The Turkish opposition party has filed a criminal lawsuit against President Recep Tayyip Erdogan, accusing him of directly supporting ISIS.
The Republican People’s Party’s (CHP) have filed a criminal complaint on President Recep Tayyip Erdoğan, Prime Minister Ahmet Davutoğlu, National Intelligence Organization (MİT) Chief Hakan Fidan and other officials on charges of “aiding and abetting a terrorist organization.”
CHP Deputy Chair Bülent Tezcan filed the complaints about Erdoğan, Davutoğlu, Fidan, Deputy Prime Minister Yalçın Akdoğan, Interior Minister Efkan Ala, former Deputy Prime Minister Beşir Atalay, related state officials and provincial governors to the Ankara Chief Prosecutor’s Office on March 8.
Tezcan’s move followed CHP leader Kemal Kılıçdaroğlu’s remarks accusing the ruling Justice and Development Party (AKP) of aiding a terrorist organization by “overlooking the stockpiling of weapons by the PKK” throughout the peace process. Provincial chairs of the CHP are also expected to file similar complaints shortly.
In his complaint, Tezcan claimed that since 2009 the AKP has followed a strategy simply based on encouraging the PKK toward non-conflict during election periods rather than trying to resolve the Kurdish issue sustainably.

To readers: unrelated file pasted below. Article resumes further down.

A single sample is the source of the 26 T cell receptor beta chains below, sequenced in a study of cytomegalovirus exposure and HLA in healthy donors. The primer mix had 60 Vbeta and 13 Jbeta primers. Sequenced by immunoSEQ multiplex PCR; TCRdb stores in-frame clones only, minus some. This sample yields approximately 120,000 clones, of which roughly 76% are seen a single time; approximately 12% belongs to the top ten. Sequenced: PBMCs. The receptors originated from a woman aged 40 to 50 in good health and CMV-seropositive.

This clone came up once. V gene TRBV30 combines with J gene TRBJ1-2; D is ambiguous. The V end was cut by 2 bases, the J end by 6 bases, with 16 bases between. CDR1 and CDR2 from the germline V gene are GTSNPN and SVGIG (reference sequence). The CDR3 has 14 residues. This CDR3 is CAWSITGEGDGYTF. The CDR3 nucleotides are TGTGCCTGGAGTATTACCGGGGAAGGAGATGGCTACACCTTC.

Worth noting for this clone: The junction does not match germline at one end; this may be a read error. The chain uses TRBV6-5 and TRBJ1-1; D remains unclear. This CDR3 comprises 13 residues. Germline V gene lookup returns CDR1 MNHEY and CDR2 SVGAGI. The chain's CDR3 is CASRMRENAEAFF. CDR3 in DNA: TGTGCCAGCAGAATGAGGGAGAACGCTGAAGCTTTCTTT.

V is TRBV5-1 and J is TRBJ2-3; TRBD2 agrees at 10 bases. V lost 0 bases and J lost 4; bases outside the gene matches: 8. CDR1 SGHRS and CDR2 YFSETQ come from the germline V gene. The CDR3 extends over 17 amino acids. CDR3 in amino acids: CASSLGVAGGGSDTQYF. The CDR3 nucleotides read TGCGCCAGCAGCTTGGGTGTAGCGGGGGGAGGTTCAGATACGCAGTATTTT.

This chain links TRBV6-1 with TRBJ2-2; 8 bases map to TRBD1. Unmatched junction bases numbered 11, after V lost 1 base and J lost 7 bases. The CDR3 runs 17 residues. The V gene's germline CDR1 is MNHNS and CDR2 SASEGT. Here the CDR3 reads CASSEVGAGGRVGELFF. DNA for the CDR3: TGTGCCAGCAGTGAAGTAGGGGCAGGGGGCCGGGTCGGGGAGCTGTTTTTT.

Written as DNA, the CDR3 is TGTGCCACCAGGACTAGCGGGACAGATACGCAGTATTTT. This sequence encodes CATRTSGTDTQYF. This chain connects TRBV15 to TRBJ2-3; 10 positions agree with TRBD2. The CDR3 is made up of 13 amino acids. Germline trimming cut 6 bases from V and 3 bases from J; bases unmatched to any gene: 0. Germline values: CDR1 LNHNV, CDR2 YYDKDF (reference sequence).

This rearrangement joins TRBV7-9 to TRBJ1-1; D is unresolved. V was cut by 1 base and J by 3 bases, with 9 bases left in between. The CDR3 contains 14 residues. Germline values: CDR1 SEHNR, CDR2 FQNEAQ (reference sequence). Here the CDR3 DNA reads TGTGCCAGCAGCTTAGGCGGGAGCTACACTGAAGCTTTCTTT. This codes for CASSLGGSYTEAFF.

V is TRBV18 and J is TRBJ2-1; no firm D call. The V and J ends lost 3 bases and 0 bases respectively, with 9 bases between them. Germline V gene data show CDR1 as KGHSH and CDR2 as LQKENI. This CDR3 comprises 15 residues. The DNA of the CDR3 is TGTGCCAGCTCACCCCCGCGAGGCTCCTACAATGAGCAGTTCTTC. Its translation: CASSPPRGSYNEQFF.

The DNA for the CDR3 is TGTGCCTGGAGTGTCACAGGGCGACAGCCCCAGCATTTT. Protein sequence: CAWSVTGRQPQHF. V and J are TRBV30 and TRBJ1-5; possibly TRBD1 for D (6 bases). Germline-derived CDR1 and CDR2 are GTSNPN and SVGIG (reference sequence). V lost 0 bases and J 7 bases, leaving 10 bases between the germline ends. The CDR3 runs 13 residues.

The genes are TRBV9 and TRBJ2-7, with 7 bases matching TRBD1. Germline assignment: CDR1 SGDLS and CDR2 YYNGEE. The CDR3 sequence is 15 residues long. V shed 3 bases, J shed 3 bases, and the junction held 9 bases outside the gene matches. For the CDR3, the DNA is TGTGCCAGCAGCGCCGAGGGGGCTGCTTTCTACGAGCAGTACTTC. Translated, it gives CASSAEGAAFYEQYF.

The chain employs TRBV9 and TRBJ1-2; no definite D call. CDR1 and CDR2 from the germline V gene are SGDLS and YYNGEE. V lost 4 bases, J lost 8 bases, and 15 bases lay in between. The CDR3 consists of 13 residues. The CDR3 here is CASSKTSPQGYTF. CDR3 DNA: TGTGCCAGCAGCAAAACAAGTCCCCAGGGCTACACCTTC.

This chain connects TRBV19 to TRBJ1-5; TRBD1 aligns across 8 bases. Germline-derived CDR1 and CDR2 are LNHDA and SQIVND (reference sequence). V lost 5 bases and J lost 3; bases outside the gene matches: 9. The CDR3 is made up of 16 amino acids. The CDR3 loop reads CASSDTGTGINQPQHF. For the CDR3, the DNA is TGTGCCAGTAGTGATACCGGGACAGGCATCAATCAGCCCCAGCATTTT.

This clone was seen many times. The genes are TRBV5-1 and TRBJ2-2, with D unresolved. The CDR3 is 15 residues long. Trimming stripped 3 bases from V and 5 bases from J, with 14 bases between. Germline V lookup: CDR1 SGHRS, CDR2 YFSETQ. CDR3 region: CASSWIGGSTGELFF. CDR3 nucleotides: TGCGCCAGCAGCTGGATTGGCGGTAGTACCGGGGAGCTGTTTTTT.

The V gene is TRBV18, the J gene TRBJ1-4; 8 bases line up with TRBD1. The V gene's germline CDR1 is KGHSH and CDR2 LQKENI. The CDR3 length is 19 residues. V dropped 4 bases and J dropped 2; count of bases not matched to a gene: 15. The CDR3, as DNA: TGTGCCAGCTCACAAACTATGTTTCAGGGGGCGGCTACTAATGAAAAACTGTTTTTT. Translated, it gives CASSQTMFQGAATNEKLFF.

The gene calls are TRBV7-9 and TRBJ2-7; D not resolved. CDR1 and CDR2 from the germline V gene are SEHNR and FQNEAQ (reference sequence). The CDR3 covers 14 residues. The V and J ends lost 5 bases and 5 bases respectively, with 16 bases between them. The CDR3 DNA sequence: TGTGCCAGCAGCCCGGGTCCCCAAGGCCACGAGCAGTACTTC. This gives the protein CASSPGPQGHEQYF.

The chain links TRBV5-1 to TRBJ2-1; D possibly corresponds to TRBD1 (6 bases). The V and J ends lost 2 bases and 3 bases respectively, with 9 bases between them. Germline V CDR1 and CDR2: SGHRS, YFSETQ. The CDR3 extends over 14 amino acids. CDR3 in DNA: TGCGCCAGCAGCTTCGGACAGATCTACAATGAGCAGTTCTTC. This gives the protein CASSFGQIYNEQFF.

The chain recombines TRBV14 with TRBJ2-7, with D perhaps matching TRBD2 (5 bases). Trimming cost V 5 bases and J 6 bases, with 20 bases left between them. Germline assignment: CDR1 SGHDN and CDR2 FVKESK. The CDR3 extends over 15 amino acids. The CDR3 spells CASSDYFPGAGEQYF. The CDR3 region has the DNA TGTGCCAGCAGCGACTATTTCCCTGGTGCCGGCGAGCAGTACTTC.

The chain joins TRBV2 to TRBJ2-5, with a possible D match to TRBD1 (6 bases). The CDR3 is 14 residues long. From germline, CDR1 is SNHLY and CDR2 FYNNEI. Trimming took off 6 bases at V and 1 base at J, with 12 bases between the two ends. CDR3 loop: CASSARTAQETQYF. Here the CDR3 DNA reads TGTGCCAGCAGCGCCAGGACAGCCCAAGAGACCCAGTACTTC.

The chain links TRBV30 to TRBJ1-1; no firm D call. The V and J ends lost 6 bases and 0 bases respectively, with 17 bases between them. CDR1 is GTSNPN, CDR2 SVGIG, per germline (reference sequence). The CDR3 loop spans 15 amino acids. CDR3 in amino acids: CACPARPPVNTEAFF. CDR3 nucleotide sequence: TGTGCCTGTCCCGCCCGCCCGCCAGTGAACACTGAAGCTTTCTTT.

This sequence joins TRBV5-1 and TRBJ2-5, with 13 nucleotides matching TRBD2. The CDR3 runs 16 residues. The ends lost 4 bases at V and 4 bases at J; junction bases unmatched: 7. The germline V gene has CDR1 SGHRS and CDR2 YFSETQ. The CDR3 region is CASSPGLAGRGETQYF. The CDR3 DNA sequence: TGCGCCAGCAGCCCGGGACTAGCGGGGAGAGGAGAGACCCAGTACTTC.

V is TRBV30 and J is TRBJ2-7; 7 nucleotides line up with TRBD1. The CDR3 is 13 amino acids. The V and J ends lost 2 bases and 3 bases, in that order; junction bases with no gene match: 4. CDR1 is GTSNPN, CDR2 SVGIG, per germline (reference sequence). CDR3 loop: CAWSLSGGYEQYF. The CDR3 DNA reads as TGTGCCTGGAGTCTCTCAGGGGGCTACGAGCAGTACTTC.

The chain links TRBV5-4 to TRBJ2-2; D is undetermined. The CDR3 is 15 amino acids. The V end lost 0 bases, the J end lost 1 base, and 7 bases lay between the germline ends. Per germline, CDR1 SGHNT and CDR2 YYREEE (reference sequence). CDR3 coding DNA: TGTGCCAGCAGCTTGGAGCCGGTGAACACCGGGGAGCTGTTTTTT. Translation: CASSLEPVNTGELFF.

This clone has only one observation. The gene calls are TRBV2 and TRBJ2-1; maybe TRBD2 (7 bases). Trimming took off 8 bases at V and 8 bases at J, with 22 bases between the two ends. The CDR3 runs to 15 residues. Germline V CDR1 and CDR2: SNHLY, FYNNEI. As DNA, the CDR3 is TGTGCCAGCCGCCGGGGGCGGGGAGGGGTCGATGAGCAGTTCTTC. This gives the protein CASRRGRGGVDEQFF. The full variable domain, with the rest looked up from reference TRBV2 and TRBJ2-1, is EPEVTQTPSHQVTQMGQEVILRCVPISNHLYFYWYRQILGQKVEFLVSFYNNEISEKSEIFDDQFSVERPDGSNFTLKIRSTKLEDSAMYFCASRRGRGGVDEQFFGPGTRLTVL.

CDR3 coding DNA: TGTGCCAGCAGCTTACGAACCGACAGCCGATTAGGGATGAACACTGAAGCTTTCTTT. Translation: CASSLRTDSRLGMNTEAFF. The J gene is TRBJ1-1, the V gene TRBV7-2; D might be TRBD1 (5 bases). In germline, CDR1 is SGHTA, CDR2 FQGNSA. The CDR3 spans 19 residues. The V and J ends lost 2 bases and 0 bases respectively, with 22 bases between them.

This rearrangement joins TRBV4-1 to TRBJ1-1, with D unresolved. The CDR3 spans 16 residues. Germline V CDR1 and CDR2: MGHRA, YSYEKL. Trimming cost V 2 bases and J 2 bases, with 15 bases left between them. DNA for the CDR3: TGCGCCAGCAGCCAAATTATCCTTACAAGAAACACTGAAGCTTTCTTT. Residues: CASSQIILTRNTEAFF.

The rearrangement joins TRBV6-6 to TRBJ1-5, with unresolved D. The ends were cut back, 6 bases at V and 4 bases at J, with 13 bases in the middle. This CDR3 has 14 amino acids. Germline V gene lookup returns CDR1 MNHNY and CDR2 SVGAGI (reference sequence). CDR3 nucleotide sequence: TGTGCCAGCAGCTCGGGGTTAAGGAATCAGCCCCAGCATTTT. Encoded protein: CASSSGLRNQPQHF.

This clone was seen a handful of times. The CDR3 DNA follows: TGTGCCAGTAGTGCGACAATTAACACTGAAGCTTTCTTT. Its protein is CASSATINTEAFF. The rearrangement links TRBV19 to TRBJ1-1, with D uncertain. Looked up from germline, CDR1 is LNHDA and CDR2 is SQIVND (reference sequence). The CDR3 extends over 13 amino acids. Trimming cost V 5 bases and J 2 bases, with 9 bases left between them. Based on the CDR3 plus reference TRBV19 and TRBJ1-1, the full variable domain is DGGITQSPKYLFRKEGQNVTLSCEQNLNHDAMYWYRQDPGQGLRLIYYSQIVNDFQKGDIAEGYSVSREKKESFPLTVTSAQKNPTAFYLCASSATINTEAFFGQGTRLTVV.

“More fatally, just in order to go through election periods calmly, the terrorist organization’s activities of transferring and piling up weaponry, both in rural areas and in urban centers, were openly overlooked,” he said, recalling that only eight of 290 requests to conduct anti-terror operations by the Turkish Armed Forces received a positive response from governors during the period.
Tezcan also presented a protocol datingback to secret talks held in Oslo between the AKP and the PKK, as well as minutes of meetings between the jailed PKK leader Abdullah Öcalan, state officials, the Peoples’ Democratic Party (HDP) and its predecessor the Peace and Democracy Party (BDP), before and during the now collapsed peace process.
Öcalan was captured by Turkish security forces in Kenya in 1999 and is currently serving a life sentence on the island prison of İmralı on the Marmara Sea. After late 2012 he played a central role in the peace process aimed at ending the conflict between Turkey’s security forces and PKK militants, which has killed thousands since it started in the late 1970s.
Violence between the Turkish security forces and PKK militants reignited last summer, shattering the fragile peace process after a two-and-a-half-year de facto ceasefire.